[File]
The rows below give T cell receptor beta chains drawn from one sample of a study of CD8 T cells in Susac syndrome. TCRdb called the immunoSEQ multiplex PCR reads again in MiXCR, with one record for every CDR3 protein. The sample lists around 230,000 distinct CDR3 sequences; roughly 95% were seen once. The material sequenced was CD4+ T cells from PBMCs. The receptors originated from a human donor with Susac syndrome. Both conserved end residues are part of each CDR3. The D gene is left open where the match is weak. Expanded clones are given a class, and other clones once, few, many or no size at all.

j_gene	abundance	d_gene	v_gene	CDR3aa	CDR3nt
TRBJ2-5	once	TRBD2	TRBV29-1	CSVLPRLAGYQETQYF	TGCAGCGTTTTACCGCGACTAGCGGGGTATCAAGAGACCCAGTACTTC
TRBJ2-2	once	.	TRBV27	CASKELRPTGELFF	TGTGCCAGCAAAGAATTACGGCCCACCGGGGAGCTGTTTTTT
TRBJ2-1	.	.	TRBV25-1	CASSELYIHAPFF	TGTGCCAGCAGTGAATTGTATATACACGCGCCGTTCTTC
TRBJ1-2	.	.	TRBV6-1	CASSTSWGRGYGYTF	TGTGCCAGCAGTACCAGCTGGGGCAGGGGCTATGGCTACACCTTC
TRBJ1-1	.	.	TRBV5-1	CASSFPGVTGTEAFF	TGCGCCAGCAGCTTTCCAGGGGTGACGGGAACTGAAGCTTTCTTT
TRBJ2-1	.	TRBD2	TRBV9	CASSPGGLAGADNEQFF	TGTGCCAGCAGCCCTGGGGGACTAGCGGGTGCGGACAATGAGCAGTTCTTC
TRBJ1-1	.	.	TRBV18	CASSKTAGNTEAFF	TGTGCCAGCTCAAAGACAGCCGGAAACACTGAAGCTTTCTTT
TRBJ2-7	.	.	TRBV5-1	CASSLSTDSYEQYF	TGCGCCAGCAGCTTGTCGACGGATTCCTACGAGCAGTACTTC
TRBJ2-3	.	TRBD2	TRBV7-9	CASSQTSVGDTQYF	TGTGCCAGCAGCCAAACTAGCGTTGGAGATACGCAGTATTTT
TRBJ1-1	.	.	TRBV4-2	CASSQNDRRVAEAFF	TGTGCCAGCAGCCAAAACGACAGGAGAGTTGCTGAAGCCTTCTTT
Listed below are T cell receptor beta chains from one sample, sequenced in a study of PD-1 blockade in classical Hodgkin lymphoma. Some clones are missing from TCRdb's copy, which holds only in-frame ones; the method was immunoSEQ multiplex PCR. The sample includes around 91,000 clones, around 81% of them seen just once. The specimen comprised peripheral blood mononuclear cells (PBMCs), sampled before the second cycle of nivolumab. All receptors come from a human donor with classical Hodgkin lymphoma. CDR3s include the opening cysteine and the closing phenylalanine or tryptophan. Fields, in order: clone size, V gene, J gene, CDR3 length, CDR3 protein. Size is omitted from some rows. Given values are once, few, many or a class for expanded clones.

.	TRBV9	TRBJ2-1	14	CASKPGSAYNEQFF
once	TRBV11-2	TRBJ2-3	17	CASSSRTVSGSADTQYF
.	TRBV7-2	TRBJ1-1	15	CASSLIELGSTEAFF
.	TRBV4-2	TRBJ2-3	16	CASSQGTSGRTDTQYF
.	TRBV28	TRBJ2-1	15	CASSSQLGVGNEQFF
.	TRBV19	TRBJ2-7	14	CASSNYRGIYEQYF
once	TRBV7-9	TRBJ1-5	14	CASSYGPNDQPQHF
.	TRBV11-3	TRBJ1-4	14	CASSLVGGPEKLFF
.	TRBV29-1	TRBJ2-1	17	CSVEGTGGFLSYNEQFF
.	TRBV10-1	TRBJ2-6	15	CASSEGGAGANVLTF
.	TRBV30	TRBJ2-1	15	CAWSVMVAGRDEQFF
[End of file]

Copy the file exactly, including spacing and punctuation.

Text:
The rows below give T cell receptor beta chains drawn from one sample of a study of CD8 T cells in Susac syndrome. TCRdb called the immunoSEQ multiplex PCR reads again in MiXCR, with one record for every CDR3 protein. The sample lists around 230,000 distinct CDR3 sequences; roughly 95% were seen once. The material sequenced was CD4+ T cells from PBMCs. The receptors originated from a human donor with Susac syndrome. Both conserved end residues are part of each CDR3. The D gene is left open where the match is weak. Expanded clones are given a class, and other clones once, few, many or no size at all.

j_gene	abundance	d_gene	v_gene	CDR3aa	CDR3nt
TRBJ2-5	once	TRBD2	TRBV29-1	CSVLPRLAGYQETQYF	TGCAGCGTTTTACCGCGACTAGCGGGGTATCAAGAGACCCAGTACTTC
TRBJ2-2	once	.	TRBV27	CASKELRPTGELFF	TGTGCCAGCAAAGAATTACGGCCCACCGGGGAGCTGTTTTTT
TRBJ2-1	.	.	TRBV25-1	CASSELYIHAPFF	TGTGCCAGCAGTGAATTGTATATACACGCGCCGTTCTTC
TRBJ1-2	.	.	TRBV6-1	CASSTSWGRGYGYTF	TGTGCCAGCAGTACCAGCTGGGGCAGGGGCTATGGCTACACCTTC
TRBJ1-1	.	.	TRBV5-1	CASSFPGVTGTEAFF	TGCGCCAGCAGCTTTCCAGGGGTGACGGGAACTGAAGCTTTCTTT
TRBJ2-1	.	TRBD2	TRBV9	CASSPGGLAGADNEQFF	TGTGCCAGCAGCCCTGGGGGACTAGCGGGTGCGGACAATGAGCAGTTCTTC
TRBJ1-1	.	.	TRBV18	CASSKTAGNTEAFF	TGTGCCAGCTCAAAGACAGCCGGAAACACTGAAGCTTTCTTT
TRBJ2-7	.	.	TRBV5-1	CASSLSTDSYEQYF	TGCGCCAGCAGCTTGTCGACGGATTCCTACGAGCAGTACTTC
TRBJ2-3	.	TRBD2	TRBV7-9	CASSQTSVGDTQYF	TGTGCCAGCAGCCAAACTAGCGTTGGAGATACGCAGTATTTT
TRBJ1-1	.	.	TRBV4-2	CASSQNDRRVAEAFF	TGTGCCAGCAGCCAAAACGACAGGAGAGTTGCTGAAGCCTTCTTT
Listed below are T cell receptor beta chains from one sample, sequenced in a study of PD-1 blockade in classical Hodgkin lymphoma. Some clones are missing from TCRdb's copy, which holds only in-frame ones; the method was immunoSEQ multiplex PCR. The sample includes around 91,000 clones, around 81% of them seen just once. The specimen comprised peripheral blood mononuclear cells (PBMCs), sampled before the second cycle of nivolumab. All receptors come from a human donor with classical Hodgkin lymphoma. CDR3s include the opening cysteine and the closing phenylalanine or tryptophan. Fields, in order: clone size, V gene, J gene, CDR3 length, CDR3 protein. Size is omitted from some rows. Given values are once, few, many or a class for expanded clones.

.	TRBV9	TRBJ2-1	14	CASKPGSAYNEQFF
once	TRBV11-2	TRBJ2-3	17	CASSSRTVSGSADTQYF
.	TRBV7-2	TRBJ1-1	15	CASSLIELGSTEAFF
.	TRBV4-2	TRBJ2-3	16	CASSQGTSGRTDTQYF
.	TRBV28	TRBJ2-1	15	CASSSQLGVGNEQFF
.	TRBV19	TRBJ2-7	14	CASSNYRGIYEQYF
once	TRBV7-9	TRBJ1-5	14	CASSYGPNDQPQHF
.	TRBV11-3	TRBJ1-4	14	CASSLVGGPEKLFF
.	TRBV29-1	TRBJ2-1	17	CSVEGTGGFLSYNEQFF
.	TRBV10-1	TRBJ2-6	15	CASSEGGAGANVLTF
.	TRBV30	TRBJ2-1	15	CAWSVMVAGRDEQFF